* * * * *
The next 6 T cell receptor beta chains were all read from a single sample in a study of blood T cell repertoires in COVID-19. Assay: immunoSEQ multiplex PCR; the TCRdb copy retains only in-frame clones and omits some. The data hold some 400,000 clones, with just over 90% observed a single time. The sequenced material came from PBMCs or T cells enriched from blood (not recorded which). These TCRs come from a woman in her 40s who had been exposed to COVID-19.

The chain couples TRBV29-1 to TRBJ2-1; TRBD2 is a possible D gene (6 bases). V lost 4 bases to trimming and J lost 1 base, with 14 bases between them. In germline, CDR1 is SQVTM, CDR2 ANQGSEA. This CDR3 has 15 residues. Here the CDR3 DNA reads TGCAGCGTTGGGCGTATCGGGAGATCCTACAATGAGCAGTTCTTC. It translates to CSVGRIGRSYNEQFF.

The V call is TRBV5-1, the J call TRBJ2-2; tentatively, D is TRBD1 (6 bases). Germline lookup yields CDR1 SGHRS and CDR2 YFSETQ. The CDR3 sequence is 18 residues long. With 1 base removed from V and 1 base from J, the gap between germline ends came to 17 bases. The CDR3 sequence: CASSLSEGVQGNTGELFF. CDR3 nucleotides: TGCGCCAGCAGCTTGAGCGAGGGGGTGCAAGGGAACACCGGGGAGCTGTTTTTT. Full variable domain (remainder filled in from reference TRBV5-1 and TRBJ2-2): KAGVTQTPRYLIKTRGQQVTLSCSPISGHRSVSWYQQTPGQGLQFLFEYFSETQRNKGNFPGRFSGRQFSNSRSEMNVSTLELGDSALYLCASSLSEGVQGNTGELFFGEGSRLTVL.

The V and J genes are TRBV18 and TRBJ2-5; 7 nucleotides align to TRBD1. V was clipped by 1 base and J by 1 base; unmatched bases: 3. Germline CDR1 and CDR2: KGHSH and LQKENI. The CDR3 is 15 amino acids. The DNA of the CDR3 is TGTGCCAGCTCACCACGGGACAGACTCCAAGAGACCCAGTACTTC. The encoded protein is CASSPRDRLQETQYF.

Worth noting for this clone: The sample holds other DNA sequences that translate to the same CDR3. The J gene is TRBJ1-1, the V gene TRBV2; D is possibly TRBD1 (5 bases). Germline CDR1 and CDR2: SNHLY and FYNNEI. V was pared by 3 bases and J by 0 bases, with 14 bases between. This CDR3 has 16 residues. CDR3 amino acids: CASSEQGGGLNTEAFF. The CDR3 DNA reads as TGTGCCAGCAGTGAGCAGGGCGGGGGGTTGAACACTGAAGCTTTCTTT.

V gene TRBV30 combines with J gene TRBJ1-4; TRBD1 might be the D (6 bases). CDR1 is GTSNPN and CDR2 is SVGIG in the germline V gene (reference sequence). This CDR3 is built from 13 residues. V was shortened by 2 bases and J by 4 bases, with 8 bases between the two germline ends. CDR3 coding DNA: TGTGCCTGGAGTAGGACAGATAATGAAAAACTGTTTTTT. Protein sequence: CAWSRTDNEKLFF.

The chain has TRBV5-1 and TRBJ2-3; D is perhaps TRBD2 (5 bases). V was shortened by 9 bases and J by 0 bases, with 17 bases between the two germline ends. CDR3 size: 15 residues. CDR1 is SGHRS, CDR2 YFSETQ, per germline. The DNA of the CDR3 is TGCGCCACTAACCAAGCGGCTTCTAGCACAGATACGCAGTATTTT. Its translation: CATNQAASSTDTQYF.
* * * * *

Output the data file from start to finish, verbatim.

The next 6 T cell receptor beta chains were all read from a single sample in a study of blood T cell repertoires in COVID-19. Assay: immunoSEQ multiplex PCR; the TCRdb copy retains only in-frame clones and omits some. The data hold some 400,000 clones, with just over 90% observed a single time. The sequenced material came from PBMCs or T cells enriched from blood (not recorded which). These TCRs come from a woman in her 40s who had been exposed to COVID-19.

The chain couples TRBV29-1 to TRBJ2-1; TRBD2 is a possible D gene (6 bases). V lost 4 bases to trimming and J lost 1 base, with 14 bases between them. In germline, CDR1 is SQVTM, CDR2 ANQGSEA. This CDR3 has 15 residues. Here the CDR3 DNA reads TGCAGCGTTGGGCGTATCGGGAGATCCTACAATGAGCAGTTCTTC. It translates to CSVGRIGRSYNEQFF.

The V call is TRBV5-1, the J call TRBJ2-2; tentatively, D is TRBD1 (6 bases). Germline lookup yields CDR1 SGHRS and CDR2 YFSETQ. The CDR3 sequence is 18 residues long. With 1 base removed from V and 1 base from J, the gap between germline ends came to 17 bases. The CDR3 sequence: CASSLSEGVQGNTGELFF. CDR3 nucleotides: TGCGCCAGCAGCTTGAGCGAGGGGGTGCAAGGGAACACCGGGGAGCTGTTTTTT. Full variable domain (remainder filled in from reference TRBV5-1 and TRBJ2-2): KAGVTQTPRYLIKTRGQQVTLSCSPISGHRSVSWYQQTPGQGLQFLFEYFSETQRNKGNFPGRFSGRQFSNSRSEMNVSTLELGDSALYLCASSLSEGVQGNTGELFFGEGSRLTVL.

The V and J genes are TRBV18 and TRBJ2-5; 7 nucleotides align to TRBD1. V was clipped by 1 base and J by 1 base; unmatched bases: 3. Germline CDR1 and CDR2: KGHSH and LQKENI. The CDR3 is 15 amino acids. The DNA of the CDR3 is TGTGCCAGCTCACCACGGGACAGACTCCAAGAGACCCAGTACTTC. The encoded protein is CASSPRDRLQETQYF.

Worth noting for this clone: The sample holds other DNA sequences that translate to the same CDR3. The J gene is TRBJ1-1, the V gene TRBV2; D is possibly TRBD1 (5 bases). Germline CDR1 and CDR2: SNHLY and FYNNEI. V was pared by 3 bases and J by 0 bases, with 14 bases between. This CDR3 has 16 residues. CDR3 amino acids: CASSEQGGGLNTEAFF. The CDR3 DNA reads as TGTGCCAGCAGTGAGCAGGGCGGGGGGTTGAACACTGAAGCTTTCTTT.

V gene TRBV30 combines with J gene TRBJ1-4; TRBD1 might be the D (6 bases). CDR1 is GTSNPN and CDR2 is SVGIG in the germline V gene (reference sequence). This CDR3 is built from 13 residues. V was shortened by 2 bases and J by 4 bases, with 8 bases between the two germline ends. CDR3 coding DNA: TGTGCCTGGAGTAGGACAGATAATGAAAAACTGTTTTTT. Protein sequence: CAWSRTDNEKLFF.

The chain has TRBV5-1 and TRBJ2-3; D is perhaps TRBD2 (5 bases). V was shortened by 9 bases and J by 0 bases, with 17 bases between the two germline ends. CDR3 size: 15 residues. CDR1 is SGHRS, CDR2 YFSETQ, per germline. The DNA of the CDR3 is TGCGCCACTAACCAAGCGGCTTCTAGCACAGATACGCAGTATTTT. Its translation: CATNQAASSTDTQYF.